The built project was funded by the California’s Tobacco Tax Fund (Proposition 99) from 1999-2007, and in that time, developed numerous resources about cessation and prevention of tobacco use by construction and blue collar workers.  Many of these materials are still available in hard copy through the Tobacco Education Clearinghouse of California (TECC):  (search for “union”).

We are pleased to have received funding from Pfizer to update the website and select materials.  Please contact us at [email protected] if you have any questions.

December 1, 2006

It’s Time for Holiday Treats - Not Toxics

From candy canes to cookies, the Holidays are full of sweets. Chocolate, hard candies, pie and fruitcake are as common as lights and candles. So much sugar may make us begin to worry about our weight and our health. But there is an even unhealthier way we are exposed to sugar - the smoke of burning tobacco.

Tobacco has a high natural sugar content and more sugar is added in processing tobacco. The sugars promote tobacco use by smoothing out the harsh taste and impact of tobacco. The sweet taste and smell of the sugars comfort those who smoke - especially younger smokers.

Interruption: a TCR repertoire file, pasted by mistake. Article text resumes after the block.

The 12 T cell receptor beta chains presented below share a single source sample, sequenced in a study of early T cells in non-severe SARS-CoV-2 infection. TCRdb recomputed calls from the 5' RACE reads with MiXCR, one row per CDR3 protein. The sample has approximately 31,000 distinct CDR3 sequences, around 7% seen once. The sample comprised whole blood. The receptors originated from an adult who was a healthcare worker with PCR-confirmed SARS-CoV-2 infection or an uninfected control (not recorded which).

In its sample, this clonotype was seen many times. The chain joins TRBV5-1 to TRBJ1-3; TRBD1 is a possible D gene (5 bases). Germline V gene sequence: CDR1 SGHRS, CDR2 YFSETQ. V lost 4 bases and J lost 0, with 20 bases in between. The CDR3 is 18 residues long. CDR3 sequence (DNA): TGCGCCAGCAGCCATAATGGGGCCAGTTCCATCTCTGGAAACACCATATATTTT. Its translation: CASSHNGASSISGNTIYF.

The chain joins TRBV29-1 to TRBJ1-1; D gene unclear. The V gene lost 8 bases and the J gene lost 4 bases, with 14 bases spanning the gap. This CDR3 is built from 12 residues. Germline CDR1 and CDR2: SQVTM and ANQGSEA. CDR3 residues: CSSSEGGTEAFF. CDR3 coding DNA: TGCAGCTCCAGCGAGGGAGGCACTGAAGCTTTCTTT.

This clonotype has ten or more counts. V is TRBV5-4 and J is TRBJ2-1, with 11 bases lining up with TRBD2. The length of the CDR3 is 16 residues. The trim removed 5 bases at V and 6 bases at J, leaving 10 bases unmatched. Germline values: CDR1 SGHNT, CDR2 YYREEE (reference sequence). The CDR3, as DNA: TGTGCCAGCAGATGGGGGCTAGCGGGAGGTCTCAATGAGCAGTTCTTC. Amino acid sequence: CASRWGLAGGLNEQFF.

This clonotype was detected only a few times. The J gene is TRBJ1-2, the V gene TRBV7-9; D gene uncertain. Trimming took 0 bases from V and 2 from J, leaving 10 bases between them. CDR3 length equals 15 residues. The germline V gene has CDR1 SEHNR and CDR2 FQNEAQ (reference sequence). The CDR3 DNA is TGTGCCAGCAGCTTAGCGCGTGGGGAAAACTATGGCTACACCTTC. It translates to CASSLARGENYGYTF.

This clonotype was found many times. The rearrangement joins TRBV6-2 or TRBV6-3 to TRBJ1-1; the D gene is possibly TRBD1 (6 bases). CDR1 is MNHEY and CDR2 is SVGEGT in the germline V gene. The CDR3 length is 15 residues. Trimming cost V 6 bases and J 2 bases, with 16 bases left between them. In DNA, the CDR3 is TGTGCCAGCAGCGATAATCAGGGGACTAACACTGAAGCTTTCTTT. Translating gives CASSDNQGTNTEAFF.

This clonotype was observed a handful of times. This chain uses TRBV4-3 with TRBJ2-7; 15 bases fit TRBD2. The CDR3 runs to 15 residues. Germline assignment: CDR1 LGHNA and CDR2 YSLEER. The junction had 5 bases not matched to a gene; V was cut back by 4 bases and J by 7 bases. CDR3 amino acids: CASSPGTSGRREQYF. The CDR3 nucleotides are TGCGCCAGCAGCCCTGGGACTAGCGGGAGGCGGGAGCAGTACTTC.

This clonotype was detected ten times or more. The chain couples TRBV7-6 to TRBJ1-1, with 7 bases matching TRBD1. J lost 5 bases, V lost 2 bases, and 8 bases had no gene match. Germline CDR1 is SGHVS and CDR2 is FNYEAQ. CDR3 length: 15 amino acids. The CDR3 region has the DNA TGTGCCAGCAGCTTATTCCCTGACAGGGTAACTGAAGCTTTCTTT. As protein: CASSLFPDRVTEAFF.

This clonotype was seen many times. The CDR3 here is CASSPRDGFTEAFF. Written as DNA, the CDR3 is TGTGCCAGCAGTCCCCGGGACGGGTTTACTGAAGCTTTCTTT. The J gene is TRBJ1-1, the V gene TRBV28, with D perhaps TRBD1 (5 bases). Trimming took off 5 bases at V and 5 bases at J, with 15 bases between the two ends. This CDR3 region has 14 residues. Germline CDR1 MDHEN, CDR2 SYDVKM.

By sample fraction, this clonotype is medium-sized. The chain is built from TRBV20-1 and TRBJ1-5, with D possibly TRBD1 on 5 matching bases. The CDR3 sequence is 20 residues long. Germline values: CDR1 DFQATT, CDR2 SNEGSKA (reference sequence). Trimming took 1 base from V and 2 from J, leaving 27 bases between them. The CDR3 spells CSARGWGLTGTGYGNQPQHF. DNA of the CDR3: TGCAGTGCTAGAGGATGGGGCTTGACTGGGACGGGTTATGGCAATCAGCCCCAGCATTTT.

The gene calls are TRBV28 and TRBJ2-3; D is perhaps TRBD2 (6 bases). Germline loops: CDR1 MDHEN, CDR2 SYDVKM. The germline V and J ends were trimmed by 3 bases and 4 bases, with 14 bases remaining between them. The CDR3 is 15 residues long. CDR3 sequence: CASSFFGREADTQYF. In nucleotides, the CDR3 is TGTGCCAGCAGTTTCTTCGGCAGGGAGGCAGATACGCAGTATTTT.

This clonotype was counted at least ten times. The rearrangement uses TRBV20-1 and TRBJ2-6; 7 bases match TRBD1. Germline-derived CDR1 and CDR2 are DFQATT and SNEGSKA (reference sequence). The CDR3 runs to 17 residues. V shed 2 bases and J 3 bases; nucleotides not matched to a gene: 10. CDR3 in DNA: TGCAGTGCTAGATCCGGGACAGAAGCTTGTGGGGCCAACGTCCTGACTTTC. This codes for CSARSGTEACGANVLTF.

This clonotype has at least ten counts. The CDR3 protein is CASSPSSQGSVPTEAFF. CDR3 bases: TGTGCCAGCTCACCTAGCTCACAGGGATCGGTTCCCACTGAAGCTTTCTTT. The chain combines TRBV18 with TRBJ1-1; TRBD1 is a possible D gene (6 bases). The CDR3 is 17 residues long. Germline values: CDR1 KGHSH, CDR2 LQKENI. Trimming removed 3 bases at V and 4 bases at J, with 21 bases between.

Whether from a cigarette, a premium cigar or a pipe, the burning sugars in tobacco become toxic chemicals. In fact, when we handle these toxics on the job we need to take special precautions, such as using an OSHA-approved respirator. Here are just a few:

Ø Acetaldehyde: A suspected carcinogen used in glues and resins, it increases the absorption of other toxics into the bronchial tubes.

Ø Acetone: Used in solvents, long term exposure can cause liver and kidney damage.

Ø Acrolein: extremely toxic, it is used in synthetic resins.

Ø Formaldehyde: part of the resin used in particleboard, fiberboard, plywood, and insulation it causes nasal cancer and can damage the lungs skin and digestive system.

Holiday sweets offer a safer sugar rush than holiday smokes! If you still smoke or have a loved one who does, quitting is a great New Year's resolution. And it is easier with help.

For free, confidential counseling, call the - California Smokers’ Helpline at 1-800-NO-BUTTS (1-800-662-8887)

Source: "Food and Chemical Toxicology," Volume 44, Issue 11, November 2006, pgs. 1789-1798